Real GDP increased at an annual rate of 4 percent in the fourth quarter of last year. Normally this would be a very respectable growth rate, but in the COVID-19 era it’s kind of meaningless. Here’s a different way of looking at it that tells a more meaningful story:
If GDP had continued growing at its rate of the past decade, it would have reached $19.5 trillion last quarter. Instead it ended up at $18.8 trillion, which means we’re $700 billion below where we “should be” in the absence of any pandemic effect. This is the amount we need to make up to get back on our old growth path. It’s also the hole that needs to be filled with additional consumer spending.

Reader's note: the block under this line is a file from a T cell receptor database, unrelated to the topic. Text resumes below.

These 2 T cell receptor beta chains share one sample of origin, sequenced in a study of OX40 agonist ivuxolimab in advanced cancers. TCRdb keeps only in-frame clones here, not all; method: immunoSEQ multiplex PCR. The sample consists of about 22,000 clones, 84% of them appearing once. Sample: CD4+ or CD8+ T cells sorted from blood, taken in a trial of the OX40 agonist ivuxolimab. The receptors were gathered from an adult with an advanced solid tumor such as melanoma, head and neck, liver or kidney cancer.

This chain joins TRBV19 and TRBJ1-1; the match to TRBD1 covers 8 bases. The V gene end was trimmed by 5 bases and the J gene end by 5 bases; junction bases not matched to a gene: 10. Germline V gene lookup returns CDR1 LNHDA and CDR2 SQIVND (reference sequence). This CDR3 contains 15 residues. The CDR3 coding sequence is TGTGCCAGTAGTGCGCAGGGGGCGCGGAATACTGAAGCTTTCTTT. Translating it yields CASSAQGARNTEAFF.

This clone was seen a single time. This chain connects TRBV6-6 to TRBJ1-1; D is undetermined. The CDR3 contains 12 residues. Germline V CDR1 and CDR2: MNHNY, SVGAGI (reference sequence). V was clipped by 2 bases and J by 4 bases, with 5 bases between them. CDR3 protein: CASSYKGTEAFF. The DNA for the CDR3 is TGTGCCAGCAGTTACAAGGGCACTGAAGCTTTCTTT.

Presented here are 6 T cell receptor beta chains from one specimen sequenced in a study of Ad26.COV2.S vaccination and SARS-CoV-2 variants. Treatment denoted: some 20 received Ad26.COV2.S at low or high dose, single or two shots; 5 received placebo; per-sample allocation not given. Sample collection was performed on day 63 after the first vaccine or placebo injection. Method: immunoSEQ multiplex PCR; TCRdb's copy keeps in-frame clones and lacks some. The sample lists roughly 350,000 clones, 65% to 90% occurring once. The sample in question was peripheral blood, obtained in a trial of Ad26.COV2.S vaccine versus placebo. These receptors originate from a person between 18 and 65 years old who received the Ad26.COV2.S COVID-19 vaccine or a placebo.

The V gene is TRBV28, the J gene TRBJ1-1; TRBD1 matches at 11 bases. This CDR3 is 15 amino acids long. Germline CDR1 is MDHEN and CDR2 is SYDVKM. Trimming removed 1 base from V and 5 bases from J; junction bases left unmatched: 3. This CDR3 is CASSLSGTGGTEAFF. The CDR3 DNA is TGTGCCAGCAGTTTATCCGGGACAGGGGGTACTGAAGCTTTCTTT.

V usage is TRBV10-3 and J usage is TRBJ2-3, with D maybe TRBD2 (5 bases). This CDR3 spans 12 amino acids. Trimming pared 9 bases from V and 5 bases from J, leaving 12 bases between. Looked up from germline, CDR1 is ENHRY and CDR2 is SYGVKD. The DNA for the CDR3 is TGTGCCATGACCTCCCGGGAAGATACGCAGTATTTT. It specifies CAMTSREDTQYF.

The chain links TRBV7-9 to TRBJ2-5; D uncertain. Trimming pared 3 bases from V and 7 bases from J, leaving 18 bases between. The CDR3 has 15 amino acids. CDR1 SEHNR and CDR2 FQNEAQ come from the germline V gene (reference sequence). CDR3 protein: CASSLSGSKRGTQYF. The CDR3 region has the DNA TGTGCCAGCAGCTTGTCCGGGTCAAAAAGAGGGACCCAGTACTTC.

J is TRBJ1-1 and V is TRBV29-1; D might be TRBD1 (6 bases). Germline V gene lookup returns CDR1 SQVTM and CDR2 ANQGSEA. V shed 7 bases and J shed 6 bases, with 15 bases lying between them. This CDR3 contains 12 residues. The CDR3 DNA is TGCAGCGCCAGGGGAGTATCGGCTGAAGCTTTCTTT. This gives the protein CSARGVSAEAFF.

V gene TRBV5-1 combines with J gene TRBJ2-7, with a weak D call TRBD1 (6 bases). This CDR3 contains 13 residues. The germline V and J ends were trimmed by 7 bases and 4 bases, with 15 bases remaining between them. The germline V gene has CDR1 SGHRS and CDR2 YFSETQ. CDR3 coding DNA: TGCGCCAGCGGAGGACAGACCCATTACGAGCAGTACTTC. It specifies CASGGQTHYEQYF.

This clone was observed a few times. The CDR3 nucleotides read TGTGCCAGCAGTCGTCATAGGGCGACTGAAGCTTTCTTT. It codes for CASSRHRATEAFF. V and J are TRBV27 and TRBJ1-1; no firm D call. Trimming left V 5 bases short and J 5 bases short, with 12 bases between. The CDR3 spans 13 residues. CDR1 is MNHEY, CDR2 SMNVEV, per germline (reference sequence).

So how much extra consumer spending do we need to close this gap? We just passed a $900 billion bill and personal savings are still about $1 trillion above their normal level, which means we have nearly $2 trillion in potential extra spending available over the next few quarters. That might be enough on its own to get the economy back on track, though I’ll leave the final word up to economists with better analytical chops than me.
Needless to say, there’s not much chance of this extra spending actually happening until vaccinations are widespread and the economy opens up fully. Call it Q3 at the earliest. In the meantime, we may not need a lot more spending aimed at stimulating the broad economy, but we do need to spend money providing help where it’s needed. That primarily means the unemployed and local governments, both of whom have suffered the brunt of lost income. Let’s get to it.